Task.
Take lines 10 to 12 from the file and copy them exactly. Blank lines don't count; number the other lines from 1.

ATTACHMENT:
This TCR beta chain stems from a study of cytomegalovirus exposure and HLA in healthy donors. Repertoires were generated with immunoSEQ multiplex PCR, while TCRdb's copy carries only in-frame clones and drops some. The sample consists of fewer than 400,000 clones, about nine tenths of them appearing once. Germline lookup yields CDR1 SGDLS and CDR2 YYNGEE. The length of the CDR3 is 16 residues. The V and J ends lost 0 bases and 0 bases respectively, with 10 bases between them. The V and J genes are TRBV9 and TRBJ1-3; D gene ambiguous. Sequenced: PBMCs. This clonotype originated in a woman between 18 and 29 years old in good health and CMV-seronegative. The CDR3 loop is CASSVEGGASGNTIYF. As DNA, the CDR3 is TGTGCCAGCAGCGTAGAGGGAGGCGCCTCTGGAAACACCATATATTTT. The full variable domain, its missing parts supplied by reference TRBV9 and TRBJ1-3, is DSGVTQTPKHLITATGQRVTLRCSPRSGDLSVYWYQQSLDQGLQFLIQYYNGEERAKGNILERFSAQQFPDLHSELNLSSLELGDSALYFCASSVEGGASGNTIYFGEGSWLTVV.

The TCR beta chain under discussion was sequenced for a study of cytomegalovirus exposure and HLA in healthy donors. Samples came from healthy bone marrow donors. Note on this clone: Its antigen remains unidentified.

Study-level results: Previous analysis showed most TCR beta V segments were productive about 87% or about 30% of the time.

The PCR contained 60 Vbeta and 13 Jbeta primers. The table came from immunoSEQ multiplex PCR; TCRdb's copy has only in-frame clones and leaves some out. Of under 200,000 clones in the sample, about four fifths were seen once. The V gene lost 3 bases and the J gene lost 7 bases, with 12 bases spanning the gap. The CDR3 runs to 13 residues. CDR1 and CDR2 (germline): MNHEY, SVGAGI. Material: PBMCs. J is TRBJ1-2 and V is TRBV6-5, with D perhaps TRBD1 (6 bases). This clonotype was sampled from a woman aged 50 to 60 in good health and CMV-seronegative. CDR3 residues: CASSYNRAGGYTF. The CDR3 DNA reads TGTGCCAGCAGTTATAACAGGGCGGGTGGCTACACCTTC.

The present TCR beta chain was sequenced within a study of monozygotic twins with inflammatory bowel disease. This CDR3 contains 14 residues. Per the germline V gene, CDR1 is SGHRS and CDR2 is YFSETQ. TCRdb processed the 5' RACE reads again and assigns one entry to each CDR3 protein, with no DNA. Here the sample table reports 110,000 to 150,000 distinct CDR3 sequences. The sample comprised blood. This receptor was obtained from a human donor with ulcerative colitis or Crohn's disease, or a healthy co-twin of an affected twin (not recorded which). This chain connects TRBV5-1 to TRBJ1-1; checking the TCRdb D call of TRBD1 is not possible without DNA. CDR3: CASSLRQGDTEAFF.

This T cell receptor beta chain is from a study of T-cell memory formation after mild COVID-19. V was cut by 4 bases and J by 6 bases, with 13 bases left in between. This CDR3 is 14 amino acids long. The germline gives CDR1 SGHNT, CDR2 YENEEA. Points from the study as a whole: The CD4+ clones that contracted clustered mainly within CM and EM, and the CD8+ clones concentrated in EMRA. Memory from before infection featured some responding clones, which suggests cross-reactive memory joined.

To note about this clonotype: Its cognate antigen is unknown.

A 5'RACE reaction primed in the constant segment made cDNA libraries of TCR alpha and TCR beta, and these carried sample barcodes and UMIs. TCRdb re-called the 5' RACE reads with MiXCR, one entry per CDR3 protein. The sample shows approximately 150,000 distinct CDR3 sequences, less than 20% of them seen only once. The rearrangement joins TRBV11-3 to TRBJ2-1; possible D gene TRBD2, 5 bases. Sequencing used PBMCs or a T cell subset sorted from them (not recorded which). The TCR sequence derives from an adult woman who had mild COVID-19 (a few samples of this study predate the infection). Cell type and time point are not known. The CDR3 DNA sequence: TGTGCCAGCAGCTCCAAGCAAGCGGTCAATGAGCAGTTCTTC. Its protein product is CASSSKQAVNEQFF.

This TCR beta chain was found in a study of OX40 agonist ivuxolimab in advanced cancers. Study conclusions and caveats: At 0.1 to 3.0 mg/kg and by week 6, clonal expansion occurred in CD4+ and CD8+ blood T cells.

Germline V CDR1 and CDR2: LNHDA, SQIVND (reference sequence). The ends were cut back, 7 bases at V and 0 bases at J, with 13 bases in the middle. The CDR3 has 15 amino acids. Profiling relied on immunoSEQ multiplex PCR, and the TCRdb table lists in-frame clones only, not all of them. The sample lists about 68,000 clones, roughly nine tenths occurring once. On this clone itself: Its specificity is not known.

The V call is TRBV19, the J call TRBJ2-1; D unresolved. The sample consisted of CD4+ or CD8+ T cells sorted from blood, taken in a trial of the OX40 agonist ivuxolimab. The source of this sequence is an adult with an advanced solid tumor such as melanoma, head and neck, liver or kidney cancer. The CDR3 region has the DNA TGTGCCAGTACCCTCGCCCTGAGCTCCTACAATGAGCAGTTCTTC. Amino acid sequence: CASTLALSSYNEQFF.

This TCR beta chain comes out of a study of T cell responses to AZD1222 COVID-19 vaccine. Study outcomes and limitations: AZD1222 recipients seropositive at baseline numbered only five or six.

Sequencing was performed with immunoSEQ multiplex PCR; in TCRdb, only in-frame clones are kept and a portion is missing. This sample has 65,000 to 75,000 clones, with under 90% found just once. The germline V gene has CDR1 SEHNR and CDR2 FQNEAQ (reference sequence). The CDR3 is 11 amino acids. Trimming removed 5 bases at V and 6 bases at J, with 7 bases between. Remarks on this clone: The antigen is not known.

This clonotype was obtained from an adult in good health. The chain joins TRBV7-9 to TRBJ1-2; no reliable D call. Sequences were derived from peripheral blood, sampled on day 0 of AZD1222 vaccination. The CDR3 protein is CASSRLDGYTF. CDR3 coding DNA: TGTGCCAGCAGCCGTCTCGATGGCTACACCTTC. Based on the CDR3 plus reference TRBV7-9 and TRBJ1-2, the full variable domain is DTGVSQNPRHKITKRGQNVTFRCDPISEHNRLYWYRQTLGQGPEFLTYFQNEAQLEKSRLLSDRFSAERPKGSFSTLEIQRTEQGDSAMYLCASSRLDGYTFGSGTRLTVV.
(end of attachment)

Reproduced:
Germline V CDR1 and CDR2: LNHDA, SQIVND (reference sequence). The ends were cut back, 7 bases at V and 0 bases at J, with 13 bases in the middle. The CDR3 has 15 amino acids. Profiling relied on immunoSEQ multiplex PCR, and the TCRdb table lists in-frame clones only, not all of them. The sample lists about 68,000 clones, roughly nine tenths occurring once. On this clone itself: Its specificity is not known.

The V call is TRBV19, the J call TRBJ2-1; D unresolved. The sample consisted of CD4+ or CD8+ T cells sorted from blood, taken in a trial of the OX40 agonist ivuxolimab. The source of this sequence is an adult with an advanced solid tumor such as melanoma, head and neck, liver or kidney cancer. The CDR3 region has the DNA TGTGCCAGTACCCTCGCCCTGAGCTCCTACAATGAGCAGTTCTTC. Amino acid sequence: CASTLALSSYNEQFF.

This TCR beta chain comes out of a study of T cell responses to AZD1222 COVID-19 vaccine. Study outcomes and limitations: AZD1222 recipients seropositive at baseline numbered only five or six.